Evers Vetoes GOP COVID-19 Bill
Senate abandons bipartisan legislation and includes provisions Evers promised to veto.
Since the start of the legislative session, Governor Tony Evers signaled to Republican lawmakers that he would veto any legislation aimed at repealing powers currently being used to respond to the COVID-19 pandemic, calling these provisions “poison pills”, and on Friday he did.
The legislation was a $100 million COVID-19 bill and it was the first piece of legislation sent to the Governor’s desk in more than 290 days. It represented a last minute reversal by the Republican-controlled Wisconsin State Senate after previously passing a compromise bill with bipartisan support.
In order to secure adoption of the legislation, senate leadership compromised with the Evers administration on a bill which then passed on a bipartisan vote on January 12th.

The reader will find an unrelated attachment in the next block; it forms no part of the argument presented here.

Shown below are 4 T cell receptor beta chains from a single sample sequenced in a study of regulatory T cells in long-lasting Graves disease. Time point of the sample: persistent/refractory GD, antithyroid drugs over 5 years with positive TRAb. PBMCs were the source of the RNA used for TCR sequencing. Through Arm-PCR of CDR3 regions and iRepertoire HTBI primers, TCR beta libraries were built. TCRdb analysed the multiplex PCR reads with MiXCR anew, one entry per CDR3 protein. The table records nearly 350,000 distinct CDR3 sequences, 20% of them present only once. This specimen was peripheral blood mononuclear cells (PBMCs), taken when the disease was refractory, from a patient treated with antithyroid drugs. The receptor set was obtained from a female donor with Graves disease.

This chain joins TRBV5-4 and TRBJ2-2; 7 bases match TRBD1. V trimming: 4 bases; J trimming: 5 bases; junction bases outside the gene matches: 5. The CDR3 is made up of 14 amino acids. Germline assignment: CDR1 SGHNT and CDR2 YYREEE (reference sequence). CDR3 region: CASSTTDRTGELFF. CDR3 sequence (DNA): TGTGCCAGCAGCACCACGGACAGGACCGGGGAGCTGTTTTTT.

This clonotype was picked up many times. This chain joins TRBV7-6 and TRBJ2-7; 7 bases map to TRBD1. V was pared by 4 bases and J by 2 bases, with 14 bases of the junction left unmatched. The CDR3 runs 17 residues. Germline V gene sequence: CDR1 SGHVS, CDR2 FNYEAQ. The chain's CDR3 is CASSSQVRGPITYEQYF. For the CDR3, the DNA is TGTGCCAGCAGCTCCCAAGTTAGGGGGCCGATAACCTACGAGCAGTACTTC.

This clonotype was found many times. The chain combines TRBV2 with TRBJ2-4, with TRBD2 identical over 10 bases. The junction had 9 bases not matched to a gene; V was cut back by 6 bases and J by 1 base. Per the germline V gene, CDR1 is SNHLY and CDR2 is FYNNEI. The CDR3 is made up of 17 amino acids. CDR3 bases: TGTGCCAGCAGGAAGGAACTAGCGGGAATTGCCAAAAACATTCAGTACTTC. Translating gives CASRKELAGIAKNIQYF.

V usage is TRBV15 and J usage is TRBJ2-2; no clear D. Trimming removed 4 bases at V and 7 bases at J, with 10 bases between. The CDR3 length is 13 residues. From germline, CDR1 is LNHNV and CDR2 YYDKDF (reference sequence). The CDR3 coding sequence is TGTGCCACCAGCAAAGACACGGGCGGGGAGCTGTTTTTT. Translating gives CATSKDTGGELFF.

Then, after assembly Republicans amended the bill, restoring provisions that Evers was sure to veto, the Senate called an extraordinary session Friday morning and passed that version of the bill, reversing the effort at compromise.
“I am vetoing [the legislation] in its entirety because I object to the provisions in the bill that would make it more challenging to mitigate the impact of COVID-19 in Wisconsin,” Evers wrote in his signed veto of the bill, saying the legislation took away “existing tools available to public health officials and employers.”
Evers said the version of the bill that garnered bipartisan support was a “good faith effort at finding common ground.” And said, “While that version did not contain every provision that each side would have liked, it would have nevertheless moved Wisconsin forward in addressing many critical issues, including flexibilities for unemployment benefits.”
Prior to Evers’ veto, Senate Majority Leader Devin LeMahieu released a statement saying, “I don’t think the Governor could or would veto an issue of this magnitude. This is a true consensus bill that will greatly help the people of Wisconsin.”
Evers, in announcing his intention to veto the bill Friday, said “Wisconsinites know a compromise when they see one, and this isn’t it.”
Democrat and Senate Minority Leader Janet Bewley called the Senate’s actions Friday an “extraordinary failure.”
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